May 18, 2022 8:32 pm

The risks that Argentina would face if it does not comply with the IMF

To fall into default with the IMF, Argentina is exposed to the risk of being excluded from any line of financing launched by that organization or any of its international peers (World Bank or Inter-American Development Bank) and starting a process that could end two years later with the country’s expulsion as member of that credit institution.

That would block any possibility that might exist for Argentina to be assisted by the Resilience and Sustainability Trust. (RST) that this body plans to develop to help poor or developing countries: The objective is that they can face initiatives that allow them to leave behind the impacts of the pandemic or develop energies that help avoid greater global warming, according to an article published by the director of the strategy, policy and review department, Ceyla Pazarbasioglu, and second Uma Ramakrishnan.

This fund, which would reach US$50,000 million, would allow the organization to generate a new line of credits with longer terms and with lower cost of interest rates, like those demanded by the Fernández administration and even supported by the G-20 last year.

The formal steps that are activated in the event of a default were detailed in a report by Quantum Finance, a consulting firm chaired by the economist Daniel Marx, with a long career in the public sector and extensive experience in dealings with the IMF.

“Its standards identify a series of steps before arrears of a member country. The formal process has a temporal sequence that involves a period of 24 months, with well-defined stages, both in terms of actions and the effects on the relationship”, explains the work.

Upon incurring a delay, the country will receive a request to comply with the agreement, but in fact it will have up to a month to complete it, since only once this period has elapsed, the agency’s managing director (Kristalina Georgieva) will notify the board of the organism the irregularity.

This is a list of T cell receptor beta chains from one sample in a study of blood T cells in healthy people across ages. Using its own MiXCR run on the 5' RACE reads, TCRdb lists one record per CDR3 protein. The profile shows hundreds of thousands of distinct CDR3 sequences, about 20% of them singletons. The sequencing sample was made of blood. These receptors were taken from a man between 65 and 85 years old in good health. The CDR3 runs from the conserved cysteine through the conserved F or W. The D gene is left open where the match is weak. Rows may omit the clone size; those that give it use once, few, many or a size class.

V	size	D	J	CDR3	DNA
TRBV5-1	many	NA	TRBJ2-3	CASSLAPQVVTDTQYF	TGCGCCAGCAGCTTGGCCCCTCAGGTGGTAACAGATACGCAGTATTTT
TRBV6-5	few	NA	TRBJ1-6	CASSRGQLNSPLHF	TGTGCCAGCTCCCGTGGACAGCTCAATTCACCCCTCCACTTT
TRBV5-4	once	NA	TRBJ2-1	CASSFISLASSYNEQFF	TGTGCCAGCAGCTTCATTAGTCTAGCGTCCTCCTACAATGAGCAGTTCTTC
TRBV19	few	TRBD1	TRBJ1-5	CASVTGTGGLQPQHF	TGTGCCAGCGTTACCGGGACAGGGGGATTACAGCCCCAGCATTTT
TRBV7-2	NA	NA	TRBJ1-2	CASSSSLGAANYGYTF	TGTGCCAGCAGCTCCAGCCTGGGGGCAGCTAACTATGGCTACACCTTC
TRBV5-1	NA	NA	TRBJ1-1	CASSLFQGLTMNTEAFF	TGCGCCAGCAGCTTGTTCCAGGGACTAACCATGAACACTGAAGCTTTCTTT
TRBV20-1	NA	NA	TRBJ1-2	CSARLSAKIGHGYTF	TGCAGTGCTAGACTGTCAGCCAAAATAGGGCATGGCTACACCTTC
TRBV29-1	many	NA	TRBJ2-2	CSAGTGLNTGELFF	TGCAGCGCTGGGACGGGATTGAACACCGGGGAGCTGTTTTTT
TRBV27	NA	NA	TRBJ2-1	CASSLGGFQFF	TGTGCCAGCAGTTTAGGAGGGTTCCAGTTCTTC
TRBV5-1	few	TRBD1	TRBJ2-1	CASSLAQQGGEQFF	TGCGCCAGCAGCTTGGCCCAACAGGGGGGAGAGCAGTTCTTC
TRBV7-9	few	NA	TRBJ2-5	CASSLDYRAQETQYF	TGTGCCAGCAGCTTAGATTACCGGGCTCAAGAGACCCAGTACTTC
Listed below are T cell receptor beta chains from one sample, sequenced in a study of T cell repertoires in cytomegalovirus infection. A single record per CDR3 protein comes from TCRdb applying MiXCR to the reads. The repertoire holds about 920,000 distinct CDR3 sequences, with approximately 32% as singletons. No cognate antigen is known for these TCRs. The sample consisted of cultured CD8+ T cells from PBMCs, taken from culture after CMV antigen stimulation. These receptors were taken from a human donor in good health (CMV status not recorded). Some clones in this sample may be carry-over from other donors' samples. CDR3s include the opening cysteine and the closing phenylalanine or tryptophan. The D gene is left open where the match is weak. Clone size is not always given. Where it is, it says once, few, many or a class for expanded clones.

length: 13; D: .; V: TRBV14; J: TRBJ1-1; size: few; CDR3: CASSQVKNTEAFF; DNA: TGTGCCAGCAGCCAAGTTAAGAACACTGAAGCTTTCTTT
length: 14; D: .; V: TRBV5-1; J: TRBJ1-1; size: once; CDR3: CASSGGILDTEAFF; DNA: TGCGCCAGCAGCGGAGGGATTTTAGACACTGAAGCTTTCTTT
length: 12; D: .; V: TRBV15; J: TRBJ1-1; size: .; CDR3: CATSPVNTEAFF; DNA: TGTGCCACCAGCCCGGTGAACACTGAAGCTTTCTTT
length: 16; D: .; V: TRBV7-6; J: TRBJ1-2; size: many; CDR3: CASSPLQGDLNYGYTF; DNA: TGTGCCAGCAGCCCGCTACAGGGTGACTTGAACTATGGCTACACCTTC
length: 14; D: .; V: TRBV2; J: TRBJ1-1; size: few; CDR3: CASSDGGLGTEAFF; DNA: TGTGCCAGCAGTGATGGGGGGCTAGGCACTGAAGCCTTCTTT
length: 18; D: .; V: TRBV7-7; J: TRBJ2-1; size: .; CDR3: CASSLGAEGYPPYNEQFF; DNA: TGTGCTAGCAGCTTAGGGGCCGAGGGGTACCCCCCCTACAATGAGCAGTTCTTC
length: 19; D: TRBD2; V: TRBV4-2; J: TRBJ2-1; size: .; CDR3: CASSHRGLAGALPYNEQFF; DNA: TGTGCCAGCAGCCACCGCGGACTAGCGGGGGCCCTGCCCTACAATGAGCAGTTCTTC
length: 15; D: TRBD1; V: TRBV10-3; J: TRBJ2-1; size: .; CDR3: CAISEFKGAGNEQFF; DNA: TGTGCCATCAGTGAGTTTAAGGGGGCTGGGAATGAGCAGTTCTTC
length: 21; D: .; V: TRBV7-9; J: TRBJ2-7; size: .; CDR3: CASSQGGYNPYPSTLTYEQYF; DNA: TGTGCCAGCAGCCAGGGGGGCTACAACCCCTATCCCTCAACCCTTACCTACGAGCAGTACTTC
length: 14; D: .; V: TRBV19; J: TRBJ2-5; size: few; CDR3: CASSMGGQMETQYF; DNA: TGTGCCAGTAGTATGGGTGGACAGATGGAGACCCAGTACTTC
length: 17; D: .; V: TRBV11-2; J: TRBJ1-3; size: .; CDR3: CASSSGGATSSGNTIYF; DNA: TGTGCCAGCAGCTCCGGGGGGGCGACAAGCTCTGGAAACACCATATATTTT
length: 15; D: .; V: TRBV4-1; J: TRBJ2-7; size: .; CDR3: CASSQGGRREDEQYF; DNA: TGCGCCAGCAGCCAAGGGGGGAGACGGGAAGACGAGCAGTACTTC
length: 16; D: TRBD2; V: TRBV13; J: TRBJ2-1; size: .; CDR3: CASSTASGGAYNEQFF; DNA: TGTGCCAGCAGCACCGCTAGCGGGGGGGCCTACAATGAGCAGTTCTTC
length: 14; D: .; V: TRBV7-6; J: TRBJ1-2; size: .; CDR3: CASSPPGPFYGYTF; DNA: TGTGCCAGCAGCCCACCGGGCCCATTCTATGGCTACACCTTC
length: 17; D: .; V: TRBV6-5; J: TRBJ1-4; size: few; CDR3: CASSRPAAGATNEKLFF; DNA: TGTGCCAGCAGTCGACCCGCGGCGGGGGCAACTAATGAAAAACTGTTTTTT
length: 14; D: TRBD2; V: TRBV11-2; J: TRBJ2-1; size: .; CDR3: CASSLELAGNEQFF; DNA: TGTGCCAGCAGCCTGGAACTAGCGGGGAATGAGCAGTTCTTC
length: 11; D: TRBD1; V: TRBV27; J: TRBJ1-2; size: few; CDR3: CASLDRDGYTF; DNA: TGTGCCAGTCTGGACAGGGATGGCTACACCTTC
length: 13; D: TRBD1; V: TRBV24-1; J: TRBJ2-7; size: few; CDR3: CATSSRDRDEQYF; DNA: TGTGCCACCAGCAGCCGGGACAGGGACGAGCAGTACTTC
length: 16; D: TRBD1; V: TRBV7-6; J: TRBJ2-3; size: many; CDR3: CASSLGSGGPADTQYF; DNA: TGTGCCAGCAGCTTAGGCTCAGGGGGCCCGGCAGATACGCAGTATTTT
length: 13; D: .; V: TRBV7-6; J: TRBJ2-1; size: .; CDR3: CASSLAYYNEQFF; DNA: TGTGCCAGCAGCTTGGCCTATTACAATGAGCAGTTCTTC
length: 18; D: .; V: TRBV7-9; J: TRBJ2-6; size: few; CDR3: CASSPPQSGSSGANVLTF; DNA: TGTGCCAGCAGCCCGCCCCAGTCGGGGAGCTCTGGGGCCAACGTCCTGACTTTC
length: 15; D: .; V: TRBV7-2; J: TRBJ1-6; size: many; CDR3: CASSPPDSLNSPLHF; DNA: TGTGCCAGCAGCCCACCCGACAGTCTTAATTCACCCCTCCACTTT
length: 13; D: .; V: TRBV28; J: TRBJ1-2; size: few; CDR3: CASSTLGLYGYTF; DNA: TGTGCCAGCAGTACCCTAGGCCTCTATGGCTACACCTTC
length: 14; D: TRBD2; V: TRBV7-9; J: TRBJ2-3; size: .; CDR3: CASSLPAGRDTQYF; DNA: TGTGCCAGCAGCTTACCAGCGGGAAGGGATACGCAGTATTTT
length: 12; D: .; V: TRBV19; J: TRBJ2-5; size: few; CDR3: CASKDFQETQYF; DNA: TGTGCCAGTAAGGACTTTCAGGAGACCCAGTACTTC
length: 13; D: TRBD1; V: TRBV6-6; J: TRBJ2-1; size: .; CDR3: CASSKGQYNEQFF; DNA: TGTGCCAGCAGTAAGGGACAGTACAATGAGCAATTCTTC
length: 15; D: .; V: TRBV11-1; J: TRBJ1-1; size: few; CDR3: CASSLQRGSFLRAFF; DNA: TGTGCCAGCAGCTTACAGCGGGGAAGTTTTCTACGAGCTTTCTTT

If it persists, a stage of communications and summons is opened to achieve the payment of those that are participating, as the calendar progresses, higher-ranking officials of the different decision-making levels of the IMF.

If the default exceeds 6 months, for the IMF the debtor enters the category of “prolonged arrears” (protracted arrears), something that has already happened with 31 countries, “most of them low-income, with severe political and social conflicts (for example, revolutions as was the case in Cuba) or wars.”

The IMF does not face prolonged arrears today in the payment of credits granted to different countries since the cancellation made by Sudan (a country that defaulted on that debt for more than 37 years) in May of last year. The average number of defaults it faced was around 7.8 years and the country in the region that took the longest to regularize this situation was Peru, which defaulted on that debt between 1985 and 1993.

The Quantum report highlights that, from the moment it defaults, the debtor country “is automatically excluded from any IMF financing line until it cancels the arrears incurred”.

When arrears extend to 18 or 24 months, “the IMF first decides to suspend the voting rights of the member country and finally its exclusion as a member of the institution.”

The effects of entering into default “are varied and of changing intensity” and usually depend “on the way in which the debtor is linked to the IMF, the policies that are implemented to overcome the situation and its temporary extension, among others”, detail.

Basically, they have an impact on the country’s possibility of receiving assistance from other international credit organizations, which in recent years have provided Argentina with net financing of some US$2 billion per year through different programs.

But also the situation affects the commercial financing that companies with activity in the non-compliant country can access, since it is more difficult for them to receive pre-financing for foreign trade operations or from parent companies or external suppliers. “Last year, Argentina had imports of more than US$60,000 million and commercial debt (intercompany and third parties) with maturities between 0-180 days was in the order of US$30,000 million”, points out the work to measure the impact that it could have on these operations.

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